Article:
In the city where the United States Constitution was written, and the Declaration of Independence was signed, Philadelphia is a special place to hold our conference, especially one that deals directly with transportation equity, effective regulation and accessibility for all. We are at a critical juncture in the field of ground transportation regulation, where major multi-modal changes are taking place involving innovative technologies, business models, new mobility options and approaches. Like when our nation’s founding fathers convened in Philadelphia, to initiate a long-lasting experiment in Democracy at a critical time over 240 years ago, it is very appropriate for government transportation officials to think outside the box, contemplate and prepare for future scenarios that are rapidly approaching. As such, this year’s theme for the International Association of Transportation Regulators (IATR’s) 31st annual conference is “Regulatory Freedom!”

The aim of this important conference, as we enter our next 30+ years as an organization, is to train new regulators to prepare for the future, explore new approaches to public-private partnerships and work with other modes, government agencies and private businesses and organizations that may not have been on regulators’ radar screens – and to better understand the big picture of this quickly evolving mobility landscape. While major changes are expected for the long-term future of transportation, just like the U.S. Constitution endeavors to protect those who are our most vulnerable citizens, this conference is focusing on ensuring how transportation officials can achieve, promote and secure transportation equity to service underserved areas, promote a fair working environment for drivers, provide service to people with disabilities and ensure safety for all in regulating new transportation technologies. The IATR’s constitution will be figuratively re-written at our conference, as we move forward in a different direction, by declaring our independence from the old paradigm and way of thinking, and to embrace new ideas and synergies.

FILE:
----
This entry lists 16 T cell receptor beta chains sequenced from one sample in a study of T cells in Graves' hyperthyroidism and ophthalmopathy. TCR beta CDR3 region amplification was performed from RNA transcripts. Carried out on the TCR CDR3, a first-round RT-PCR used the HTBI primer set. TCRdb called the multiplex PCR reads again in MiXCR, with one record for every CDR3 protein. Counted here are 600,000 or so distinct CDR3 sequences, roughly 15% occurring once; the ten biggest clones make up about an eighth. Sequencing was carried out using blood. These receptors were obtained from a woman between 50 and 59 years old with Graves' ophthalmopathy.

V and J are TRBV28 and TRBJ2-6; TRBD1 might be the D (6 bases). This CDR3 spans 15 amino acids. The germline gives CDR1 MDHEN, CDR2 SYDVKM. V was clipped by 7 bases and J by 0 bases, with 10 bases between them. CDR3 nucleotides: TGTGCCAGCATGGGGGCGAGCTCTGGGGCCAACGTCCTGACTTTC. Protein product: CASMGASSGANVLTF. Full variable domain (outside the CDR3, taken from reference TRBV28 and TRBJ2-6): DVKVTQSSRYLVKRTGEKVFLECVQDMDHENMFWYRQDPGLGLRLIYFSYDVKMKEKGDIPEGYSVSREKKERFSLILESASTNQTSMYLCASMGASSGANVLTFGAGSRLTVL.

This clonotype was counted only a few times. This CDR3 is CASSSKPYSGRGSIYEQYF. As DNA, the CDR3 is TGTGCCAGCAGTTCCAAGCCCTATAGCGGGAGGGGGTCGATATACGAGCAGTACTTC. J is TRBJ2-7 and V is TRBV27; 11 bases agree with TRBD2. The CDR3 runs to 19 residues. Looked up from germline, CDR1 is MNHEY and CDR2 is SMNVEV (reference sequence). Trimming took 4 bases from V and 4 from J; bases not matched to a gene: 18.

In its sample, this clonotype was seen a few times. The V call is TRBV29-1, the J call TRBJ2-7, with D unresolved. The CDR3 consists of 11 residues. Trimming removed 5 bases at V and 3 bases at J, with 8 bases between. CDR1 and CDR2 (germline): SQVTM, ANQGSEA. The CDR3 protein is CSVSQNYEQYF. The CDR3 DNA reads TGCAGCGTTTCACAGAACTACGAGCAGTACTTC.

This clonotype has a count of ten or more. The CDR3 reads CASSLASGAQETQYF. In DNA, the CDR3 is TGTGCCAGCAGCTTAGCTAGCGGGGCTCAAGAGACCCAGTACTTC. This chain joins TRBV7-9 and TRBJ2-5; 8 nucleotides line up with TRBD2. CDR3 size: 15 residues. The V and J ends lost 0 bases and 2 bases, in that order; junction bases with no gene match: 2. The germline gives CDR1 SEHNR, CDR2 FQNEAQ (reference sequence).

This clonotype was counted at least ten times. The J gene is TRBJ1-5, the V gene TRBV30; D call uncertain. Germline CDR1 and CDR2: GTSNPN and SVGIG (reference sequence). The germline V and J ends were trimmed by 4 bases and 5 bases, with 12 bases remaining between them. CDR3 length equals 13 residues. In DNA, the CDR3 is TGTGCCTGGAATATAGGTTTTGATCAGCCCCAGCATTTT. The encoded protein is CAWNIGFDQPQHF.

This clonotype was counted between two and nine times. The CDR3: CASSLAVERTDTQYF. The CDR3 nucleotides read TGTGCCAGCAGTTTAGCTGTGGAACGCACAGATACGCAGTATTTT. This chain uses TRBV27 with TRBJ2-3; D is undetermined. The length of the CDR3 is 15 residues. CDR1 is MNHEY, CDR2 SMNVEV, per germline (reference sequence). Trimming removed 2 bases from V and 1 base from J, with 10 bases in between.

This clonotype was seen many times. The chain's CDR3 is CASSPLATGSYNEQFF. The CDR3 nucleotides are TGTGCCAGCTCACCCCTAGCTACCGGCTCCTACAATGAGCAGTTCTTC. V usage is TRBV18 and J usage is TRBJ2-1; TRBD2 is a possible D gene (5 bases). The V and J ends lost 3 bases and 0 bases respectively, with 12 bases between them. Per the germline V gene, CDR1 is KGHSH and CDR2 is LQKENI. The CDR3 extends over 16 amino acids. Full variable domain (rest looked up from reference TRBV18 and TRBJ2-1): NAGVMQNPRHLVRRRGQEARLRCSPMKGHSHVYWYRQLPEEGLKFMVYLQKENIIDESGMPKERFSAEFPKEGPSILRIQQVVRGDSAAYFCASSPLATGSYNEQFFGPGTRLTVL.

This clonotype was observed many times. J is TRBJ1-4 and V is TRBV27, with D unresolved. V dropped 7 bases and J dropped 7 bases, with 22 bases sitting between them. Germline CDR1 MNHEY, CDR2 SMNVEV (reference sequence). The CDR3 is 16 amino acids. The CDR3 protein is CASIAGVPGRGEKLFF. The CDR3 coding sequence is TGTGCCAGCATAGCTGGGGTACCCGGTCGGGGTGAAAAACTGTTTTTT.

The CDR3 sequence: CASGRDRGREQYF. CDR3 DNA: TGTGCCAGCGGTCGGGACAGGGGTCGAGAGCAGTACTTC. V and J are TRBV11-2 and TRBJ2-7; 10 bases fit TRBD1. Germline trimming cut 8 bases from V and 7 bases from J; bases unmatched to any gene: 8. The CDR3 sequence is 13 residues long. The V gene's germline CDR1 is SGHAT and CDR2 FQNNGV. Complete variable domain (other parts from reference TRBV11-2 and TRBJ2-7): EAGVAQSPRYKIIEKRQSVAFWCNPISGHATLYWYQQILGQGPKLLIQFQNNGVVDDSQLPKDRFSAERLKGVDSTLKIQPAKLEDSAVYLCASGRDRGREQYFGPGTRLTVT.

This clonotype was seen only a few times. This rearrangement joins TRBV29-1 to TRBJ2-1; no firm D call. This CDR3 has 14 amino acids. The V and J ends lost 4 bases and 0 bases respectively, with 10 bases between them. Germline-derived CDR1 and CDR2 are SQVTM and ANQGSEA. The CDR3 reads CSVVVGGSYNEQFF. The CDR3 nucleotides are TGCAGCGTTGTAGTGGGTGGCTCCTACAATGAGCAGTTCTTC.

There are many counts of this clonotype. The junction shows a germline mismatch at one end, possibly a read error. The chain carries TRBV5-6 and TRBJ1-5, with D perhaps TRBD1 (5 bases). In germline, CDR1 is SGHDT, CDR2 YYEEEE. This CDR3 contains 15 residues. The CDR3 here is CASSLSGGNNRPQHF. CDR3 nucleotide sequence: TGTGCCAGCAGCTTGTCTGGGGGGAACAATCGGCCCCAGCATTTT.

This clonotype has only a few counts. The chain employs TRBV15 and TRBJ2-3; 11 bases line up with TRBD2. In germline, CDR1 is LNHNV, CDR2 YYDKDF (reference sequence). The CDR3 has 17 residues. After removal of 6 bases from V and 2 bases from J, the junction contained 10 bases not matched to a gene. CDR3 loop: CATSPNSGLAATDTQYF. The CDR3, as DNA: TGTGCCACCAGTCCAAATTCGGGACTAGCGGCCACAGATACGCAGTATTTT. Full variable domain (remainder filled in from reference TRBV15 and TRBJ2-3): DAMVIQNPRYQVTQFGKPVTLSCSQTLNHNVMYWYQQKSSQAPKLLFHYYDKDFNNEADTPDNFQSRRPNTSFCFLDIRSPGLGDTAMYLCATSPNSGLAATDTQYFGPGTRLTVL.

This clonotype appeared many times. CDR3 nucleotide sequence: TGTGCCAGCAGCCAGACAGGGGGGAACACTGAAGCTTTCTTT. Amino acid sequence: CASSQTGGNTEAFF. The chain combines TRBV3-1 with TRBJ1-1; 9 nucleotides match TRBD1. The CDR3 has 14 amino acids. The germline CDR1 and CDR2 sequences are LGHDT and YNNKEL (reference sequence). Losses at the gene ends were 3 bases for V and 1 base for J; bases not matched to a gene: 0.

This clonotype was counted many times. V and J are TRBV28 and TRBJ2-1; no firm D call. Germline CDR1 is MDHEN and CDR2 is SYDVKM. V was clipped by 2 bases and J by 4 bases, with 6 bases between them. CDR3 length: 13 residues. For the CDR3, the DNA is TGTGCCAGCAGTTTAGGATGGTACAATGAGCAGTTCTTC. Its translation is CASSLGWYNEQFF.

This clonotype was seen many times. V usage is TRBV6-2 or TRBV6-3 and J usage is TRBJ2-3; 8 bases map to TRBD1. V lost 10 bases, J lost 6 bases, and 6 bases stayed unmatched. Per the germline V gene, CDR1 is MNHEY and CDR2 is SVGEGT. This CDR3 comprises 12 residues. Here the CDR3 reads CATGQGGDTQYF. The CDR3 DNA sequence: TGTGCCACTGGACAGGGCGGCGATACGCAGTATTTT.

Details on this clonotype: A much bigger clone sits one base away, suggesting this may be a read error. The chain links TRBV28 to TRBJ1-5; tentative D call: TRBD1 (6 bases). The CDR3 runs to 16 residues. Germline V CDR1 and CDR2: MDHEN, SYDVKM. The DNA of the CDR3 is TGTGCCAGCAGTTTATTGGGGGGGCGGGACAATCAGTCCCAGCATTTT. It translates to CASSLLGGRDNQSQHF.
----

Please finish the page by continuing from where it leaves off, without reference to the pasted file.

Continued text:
Our conference will be held September 14-17, 2018 at the Logan Hotel in Philadelphia, Pa. The full preliminary program, registration and hotel accommodation information can be accessed at http://iatr.global/iatr-conferences, along with our sponsorship menu at https://bit.ly/2urv2Xu. Other information can be accessed on our website: www.iatr.global.

 

Keynote Speakers to Cover FTA, TRB & Congestion Pricing

A wide variety of keynote speakers will be delivering lectures on cutting-edge issues affecting transportation regulation and mobility. Vincent Valdes, Associate Administrator for the Federal Transit Administration (FTA), U.S. Department of Transportation (U.S. DOT), leads a group of program managers, transportation specialists and engineers who work on FTA’s critical transit research program. The program provides a forum for transit research at the national level and facilitates the development of innovative transit practices and technologies to support national public transportation. Associate Administrator Valdes will also discuss the U.S. DOT’s Mobility-on-Demand (MOB) Sandbox Program, which awarded grants to several jurisdictions and cities for their own innovative solutions to transportation issues, as well as plans for FTA Sandbox 2.0. A representative of the Transportation Research Board (TRB) of the National Academy of Sciences will also deliver a speech on how TRB is working with the IATR, as well as research priorities that impact regulators, including automated and connected vehicle, shared mobility, accessibility and equity. Finally, “Gridlock Sam” Schwartz, the former NYC Traffic Commissioner who coined the term “gridlock,” and who was the architect of MOVE NY’s toll equity plan, will discuss the history and ongoing debate involving congestion pricing in New York City – including the passage of a new law in NY that will mandate all for-hire vehicles and taxicabs entering Manhattan’s central business district to pay a congestion charge to fund the Metropolitan Transportation Authority, as of January 1, 2019.